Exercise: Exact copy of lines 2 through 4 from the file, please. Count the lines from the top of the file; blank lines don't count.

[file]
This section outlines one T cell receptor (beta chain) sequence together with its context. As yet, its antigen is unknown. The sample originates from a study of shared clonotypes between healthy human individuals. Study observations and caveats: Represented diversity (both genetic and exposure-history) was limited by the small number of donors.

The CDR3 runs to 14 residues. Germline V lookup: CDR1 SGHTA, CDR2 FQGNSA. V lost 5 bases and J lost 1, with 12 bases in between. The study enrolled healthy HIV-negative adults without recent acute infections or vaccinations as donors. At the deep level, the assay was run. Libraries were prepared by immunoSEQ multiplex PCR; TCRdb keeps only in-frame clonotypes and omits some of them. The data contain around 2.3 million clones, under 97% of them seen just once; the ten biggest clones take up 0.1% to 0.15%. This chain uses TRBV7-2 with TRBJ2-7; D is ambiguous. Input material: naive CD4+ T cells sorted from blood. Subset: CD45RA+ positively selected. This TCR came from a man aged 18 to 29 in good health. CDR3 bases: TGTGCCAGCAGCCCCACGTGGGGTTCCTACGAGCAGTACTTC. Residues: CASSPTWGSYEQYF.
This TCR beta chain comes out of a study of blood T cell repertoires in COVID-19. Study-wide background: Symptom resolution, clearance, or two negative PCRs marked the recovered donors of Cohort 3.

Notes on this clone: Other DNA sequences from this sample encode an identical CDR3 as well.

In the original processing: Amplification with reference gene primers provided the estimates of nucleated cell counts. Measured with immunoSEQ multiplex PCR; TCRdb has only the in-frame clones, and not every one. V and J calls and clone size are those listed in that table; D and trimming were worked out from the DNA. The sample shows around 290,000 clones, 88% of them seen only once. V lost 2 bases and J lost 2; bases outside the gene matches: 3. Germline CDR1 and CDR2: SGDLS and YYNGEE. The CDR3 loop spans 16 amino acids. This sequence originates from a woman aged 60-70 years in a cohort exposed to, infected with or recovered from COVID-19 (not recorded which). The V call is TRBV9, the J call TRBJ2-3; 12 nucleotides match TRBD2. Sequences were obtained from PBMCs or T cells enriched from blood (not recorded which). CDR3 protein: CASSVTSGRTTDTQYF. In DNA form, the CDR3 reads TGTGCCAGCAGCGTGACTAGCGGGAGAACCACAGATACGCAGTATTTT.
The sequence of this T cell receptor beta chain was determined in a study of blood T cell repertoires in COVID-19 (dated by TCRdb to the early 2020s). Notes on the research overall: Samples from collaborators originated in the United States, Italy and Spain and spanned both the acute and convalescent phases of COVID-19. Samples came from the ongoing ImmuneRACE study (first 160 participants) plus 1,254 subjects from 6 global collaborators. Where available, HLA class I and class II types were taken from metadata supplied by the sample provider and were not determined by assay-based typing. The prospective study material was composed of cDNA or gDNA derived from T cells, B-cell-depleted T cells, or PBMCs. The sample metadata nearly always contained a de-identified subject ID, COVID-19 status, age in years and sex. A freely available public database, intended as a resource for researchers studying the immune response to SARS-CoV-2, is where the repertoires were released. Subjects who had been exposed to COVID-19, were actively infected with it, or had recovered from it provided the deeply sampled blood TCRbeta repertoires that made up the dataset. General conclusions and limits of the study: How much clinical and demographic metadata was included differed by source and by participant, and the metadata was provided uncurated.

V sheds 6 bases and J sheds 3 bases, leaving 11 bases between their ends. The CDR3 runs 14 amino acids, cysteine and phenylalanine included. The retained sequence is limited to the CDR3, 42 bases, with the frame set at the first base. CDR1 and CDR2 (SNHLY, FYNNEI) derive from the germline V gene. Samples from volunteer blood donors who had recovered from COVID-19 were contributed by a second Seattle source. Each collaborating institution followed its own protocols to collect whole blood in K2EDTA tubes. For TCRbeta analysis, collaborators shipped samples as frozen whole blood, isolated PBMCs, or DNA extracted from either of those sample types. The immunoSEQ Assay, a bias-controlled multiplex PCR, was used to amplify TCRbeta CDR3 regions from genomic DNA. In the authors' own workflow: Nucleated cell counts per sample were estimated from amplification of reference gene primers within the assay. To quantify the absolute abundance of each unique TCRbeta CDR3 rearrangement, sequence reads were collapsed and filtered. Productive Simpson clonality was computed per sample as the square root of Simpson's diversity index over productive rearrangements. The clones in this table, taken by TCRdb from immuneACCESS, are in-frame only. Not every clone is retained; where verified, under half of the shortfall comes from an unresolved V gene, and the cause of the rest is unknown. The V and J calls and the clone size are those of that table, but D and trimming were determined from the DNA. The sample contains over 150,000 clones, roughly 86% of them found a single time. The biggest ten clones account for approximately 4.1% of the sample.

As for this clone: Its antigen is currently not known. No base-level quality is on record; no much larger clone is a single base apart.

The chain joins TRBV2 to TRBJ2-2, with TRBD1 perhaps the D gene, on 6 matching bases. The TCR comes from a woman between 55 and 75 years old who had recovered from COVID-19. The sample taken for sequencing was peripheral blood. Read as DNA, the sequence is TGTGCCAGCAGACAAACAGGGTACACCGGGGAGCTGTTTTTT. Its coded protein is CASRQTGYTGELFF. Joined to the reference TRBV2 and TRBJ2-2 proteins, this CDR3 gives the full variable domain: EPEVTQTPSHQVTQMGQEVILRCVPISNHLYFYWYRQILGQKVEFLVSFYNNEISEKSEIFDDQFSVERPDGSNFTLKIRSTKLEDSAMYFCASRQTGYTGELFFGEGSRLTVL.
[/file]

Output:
The CDR3 runs to 14 residues. Germline V lookup: CDR1 SGHTA, CDR2 FQGNSA. V lost 5 bases and J lost 1, with 12 bases in between. The study enrolled healthy HIV-negative adults without recent acute infections or vaccinations as donors. At the deep level, the assay was run. Libraries were prepared by immunoSEQ multiplex PCR; TCRdb keeps only in-frame clonotypes and omits some of them. The data contain around 2.3 million clones, under 97% of them seen just once; the ten biggest clones take up 0.1% to 0.15%. This chain uses TRBV7-2 with TRBJ2-7; D is ambiguous. Input material: naive CD4+ T cells sorted from blood. Subset: CD45RA+ positively selected. This TCR came from a man aged 18 to 29 in good health. CDR3 bases: TGTGCCAGCAGCCCCACGTGGGGTTCCTACGAGCAGTACTTC. Residues: CASSPTWGSYEQYF.
This TCR beta chain comes out of a study of blood T cell repertoires in COVID-19. Study-wide background: Symptom resolution, clearance, or two negative PCRs marked the recovered donors of Cohort 3.

Notes on this clone: Other DNA sequences from this sample encode an identical CDR3 as well.